monastery in Rupertsberg. In her new monastery she dedicates
herself to writing books on physics and medicine until 1158 and
to finishing her collection of chants with the title Symphonia armonie
celestium revelationum.
In 1165 she founds a second monastery in Eibingen, which she
visited regularly twice weekly.
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Hildegarda’s works
Scivias, on theological dogma
Liber Vitae Meritorum, on theological ethics
Liber Divinorum Operum, on cosmology, anthropology and theodicy.
Liber Simplicis Medicinae o Physica, on the curative properties of plants
and animals from a holistic perspective
Liber Compositae Medicinae o Causae et curae, on the origin of illnesses
and their treatments from a theoretical perspective
Another of her outstanding works is Lingua ignota, the first artificial
language in history, causing her to be named patroness of Esperantists.
Hildegarda von Bingen’s alphabet:
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Medieval painting of a spherical
Earth with various seasons at the
same time. Fol. 38, Liber Divinorum
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Operum I, 4.
The Universe, Fol. 14, Scivias I, 3.
Fátima of Madrid (X-XI centuries), Islamic astronomer
Spent most of her life in Cordoba,
then the intellectual centre of the world.
•Daughter of the astronomer Maslama al-Mayriti.
•Wrote a series of works called The Corrections
of Fátima.
•Helped her father with correcting the
Astronomical Tables of al-Khwarizmi, adjusting
them to the meridian of Cordoba, to be used as
the centre of coordinates for astronomical
•Prepared calendars.
•Calculated tables of the true position of the Sun,
Moon and Planets.
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•Compiled tables for trigonometric ratios and
spherical trigonometry, astrological tables,
parallax tables, lunar phases and eclipses.
The Renaissance and Astronomy
El Nuevo
...y la nueva Ciencia
A change of perspective ...revolutionary
...revolutionary but not fully...
este momento,
los axiomas
de la “cosmologí
ía dominante”
Copernicus (1473- 1543)
: proposes
a heliocentric
system but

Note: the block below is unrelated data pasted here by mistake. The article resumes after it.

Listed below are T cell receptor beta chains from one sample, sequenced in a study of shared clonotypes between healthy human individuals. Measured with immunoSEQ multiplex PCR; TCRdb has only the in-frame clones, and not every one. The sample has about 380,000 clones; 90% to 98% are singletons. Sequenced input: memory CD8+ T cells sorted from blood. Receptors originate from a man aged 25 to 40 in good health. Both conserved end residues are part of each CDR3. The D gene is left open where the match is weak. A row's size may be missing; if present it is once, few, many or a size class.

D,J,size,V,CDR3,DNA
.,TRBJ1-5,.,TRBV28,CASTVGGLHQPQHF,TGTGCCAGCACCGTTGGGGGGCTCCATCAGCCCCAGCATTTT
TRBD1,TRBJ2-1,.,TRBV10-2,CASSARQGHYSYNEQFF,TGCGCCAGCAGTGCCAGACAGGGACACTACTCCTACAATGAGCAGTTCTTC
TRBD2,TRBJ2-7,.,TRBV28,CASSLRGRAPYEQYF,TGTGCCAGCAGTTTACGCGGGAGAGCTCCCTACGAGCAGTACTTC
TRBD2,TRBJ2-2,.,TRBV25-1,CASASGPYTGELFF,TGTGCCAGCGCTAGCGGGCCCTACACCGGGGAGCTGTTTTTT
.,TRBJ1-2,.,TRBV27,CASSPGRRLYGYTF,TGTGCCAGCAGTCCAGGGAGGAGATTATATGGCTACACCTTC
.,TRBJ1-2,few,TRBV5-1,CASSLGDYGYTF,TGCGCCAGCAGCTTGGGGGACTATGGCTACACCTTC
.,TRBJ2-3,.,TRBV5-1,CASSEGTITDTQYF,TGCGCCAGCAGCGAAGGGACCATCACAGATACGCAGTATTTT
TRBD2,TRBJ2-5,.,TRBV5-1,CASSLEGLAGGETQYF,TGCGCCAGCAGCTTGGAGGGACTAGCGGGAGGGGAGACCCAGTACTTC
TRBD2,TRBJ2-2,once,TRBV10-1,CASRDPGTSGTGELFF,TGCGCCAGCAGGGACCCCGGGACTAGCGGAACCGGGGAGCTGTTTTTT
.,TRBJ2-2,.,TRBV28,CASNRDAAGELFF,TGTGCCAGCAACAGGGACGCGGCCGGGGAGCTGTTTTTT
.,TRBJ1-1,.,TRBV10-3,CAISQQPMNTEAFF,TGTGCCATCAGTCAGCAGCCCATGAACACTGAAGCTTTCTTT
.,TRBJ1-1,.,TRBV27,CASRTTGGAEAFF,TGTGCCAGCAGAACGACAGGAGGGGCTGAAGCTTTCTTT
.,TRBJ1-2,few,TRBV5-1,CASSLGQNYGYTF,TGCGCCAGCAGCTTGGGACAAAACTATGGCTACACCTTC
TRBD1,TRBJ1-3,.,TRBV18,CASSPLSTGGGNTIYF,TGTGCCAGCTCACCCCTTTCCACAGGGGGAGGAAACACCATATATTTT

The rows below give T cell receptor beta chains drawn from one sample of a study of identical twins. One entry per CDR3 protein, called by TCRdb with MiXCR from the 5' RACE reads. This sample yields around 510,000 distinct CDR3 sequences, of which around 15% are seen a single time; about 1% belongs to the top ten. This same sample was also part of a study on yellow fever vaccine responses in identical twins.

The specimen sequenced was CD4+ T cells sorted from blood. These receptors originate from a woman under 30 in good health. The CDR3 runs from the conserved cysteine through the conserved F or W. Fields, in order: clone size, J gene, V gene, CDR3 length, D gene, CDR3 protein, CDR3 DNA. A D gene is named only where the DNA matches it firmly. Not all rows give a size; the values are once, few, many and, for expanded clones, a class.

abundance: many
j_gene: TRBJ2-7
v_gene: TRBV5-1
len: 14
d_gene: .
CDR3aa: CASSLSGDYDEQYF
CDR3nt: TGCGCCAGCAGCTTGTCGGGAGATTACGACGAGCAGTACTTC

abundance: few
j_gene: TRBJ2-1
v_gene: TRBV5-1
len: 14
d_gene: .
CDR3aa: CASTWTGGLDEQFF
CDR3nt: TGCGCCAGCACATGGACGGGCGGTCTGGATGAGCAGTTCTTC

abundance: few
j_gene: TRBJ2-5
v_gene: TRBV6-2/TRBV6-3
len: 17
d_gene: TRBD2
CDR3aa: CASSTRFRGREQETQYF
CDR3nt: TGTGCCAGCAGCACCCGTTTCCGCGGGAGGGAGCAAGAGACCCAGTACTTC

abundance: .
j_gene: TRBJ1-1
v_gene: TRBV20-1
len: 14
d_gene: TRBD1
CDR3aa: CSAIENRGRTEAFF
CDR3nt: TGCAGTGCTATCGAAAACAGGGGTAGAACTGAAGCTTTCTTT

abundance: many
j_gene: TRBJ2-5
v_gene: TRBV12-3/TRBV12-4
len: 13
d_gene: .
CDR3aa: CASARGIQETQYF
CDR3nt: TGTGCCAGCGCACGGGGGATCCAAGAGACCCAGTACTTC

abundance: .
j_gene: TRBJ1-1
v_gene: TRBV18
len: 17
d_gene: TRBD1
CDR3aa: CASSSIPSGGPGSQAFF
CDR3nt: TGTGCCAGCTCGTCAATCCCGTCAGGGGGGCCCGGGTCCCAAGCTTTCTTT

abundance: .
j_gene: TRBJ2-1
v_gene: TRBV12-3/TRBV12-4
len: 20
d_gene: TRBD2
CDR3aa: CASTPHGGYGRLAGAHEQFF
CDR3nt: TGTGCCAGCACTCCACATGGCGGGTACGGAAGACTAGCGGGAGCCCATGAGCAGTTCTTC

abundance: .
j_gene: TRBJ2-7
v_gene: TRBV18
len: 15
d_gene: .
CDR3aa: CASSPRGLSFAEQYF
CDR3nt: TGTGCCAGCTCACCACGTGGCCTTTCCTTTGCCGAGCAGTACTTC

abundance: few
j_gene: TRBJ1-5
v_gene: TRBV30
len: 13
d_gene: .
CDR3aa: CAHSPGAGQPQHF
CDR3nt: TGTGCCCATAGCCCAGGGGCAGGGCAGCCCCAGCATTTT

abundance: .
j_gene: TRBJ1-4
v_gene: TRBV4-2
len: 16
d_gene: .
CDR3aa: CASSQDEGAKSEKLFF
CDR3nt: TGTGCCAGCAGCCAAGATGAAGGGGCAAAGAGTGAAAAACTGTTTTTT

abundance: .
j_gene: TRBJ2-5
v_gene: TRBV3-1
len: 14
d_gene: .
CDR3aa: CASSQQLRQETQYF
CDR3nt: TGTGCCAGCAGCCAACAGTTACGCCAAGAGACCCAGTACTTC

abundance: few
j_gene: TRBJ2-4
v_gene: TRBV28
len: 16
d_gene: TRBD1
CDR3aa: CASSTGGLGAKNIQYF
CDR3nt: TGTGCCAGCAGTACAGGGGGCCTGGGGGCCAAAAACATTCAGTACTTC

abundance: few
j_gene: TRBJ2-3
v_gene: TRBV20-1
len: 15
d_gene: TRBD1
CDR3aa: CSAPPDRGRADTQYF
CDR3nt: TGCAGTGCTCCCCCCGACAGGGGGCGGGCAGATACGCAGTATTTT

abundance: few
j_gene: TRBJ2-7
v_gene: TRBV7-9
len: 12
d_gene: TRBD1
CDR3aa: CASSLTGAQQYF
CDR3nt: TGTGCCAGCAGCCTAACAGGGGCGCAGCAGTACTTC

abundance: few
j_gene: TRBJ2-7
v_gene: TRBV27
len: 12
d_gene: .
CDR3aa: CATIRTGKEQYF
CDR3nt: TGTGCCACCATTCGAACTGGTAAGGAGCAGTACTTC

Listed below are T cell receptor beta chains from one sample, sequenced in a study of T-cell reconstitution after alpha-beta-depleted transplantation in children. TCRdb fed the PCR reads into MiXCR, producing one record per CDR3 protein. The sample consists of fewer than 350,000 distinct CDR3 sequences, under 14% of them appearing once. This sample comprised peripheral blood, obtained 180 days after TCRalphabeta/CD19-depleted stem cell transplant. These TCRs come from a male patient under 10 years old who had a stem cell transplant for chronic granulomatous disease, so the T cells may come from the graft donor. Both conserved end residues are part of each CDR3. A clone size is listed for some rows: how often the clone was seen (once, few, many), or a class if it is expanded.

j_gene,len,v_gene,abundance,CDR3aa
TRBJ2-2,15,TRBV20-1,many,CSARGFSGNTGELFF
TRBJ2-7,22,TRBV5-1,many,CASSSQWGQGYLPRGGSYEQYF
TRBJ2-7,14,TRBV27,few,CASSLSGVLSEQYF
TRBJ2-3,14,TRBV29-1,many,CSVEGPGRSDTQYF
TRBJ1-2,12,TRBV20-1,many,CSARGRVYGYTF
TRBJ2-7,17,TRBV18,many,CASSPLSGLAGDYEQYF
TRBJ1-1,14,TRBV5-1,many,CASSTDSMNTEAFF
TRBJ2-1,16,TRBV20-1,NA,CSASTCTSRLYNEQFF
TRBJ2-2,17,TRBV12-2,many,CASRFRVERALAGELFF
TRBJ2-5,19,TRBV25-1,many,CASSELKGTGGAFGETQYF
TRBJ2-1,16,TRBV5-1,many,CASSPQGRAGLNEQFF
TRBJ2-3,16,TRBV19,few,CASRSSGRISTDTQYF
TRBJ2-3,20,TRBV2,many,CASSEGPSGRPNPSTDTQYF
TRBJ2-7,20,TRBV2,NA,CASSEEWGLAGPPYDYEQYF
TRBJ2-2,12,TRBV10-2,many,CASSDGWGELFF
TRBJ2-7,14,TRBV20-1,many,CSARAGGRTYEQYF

based on” es
same Ptolemaic
mechanism of epicycles.
de la visió
visió. n del Mundo y del Universo “oficialmente aceptada”
aceptada” son :
Imperfect motion
La Tierra es el centro del Universo (cosmologí
(cosmología geocé
The observations
of Tycho
( 1546the mathematics
Johannes Kepler (15711546-y1601)
(1571- 1630)
- El mundo
de los
el Cieloand
naturaleza of
allow the orbits of the planets to be determined,
determined, demonstrating that:
- the orbits are not circular but elliptical;
- the motion is not uniform but accelerated,
accelerated, the velocity being greatest at perihelion.
prueba de que la Tierra fuese redonda,
había world
End of the
en cuyo caso, navegando hacia el Oeste se tení
tenía que llegar a “las Indias”
Galileo Galilei ( 1564 - 1642 ) , with his telescopes (among the first),
first), discovers:
- Sunspots
- The phases of Venus
- Four moons around Jupiter
With these
he brought
an axiom
of la
” cosmology,
... Eldiscoveries
del “Nuevo
” plantea
de que las, cosas
demonstrating that celestial bodies are not “perfect and free from blemish”
sean diferentes de como siempre se habí
habían querido imaginar
...y abre así
así la puerta a una nueva era cientí
Sir Isaac Newton (1642 – 1727 ) :
discovers the law explaining both the fall of a ripe apple and Kepler’s laws of planetary motion...
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The movement of cultural revitalization that took place in Western
Europe in the XV and XVI centuries. Its principal exponents are to
be found in the arts, although there was also renovation in literature
and the sciences (both natural and and human)..
From medieval theocentrism to renaissance anthropocentrism.
The Renaissance sprang from the diffusion of humanistic ideas,
which gave rise to a new conception of man and the world..
More women wrote poetry and their interest in science, politics and
music also increased. For example, Galileo corresponded with the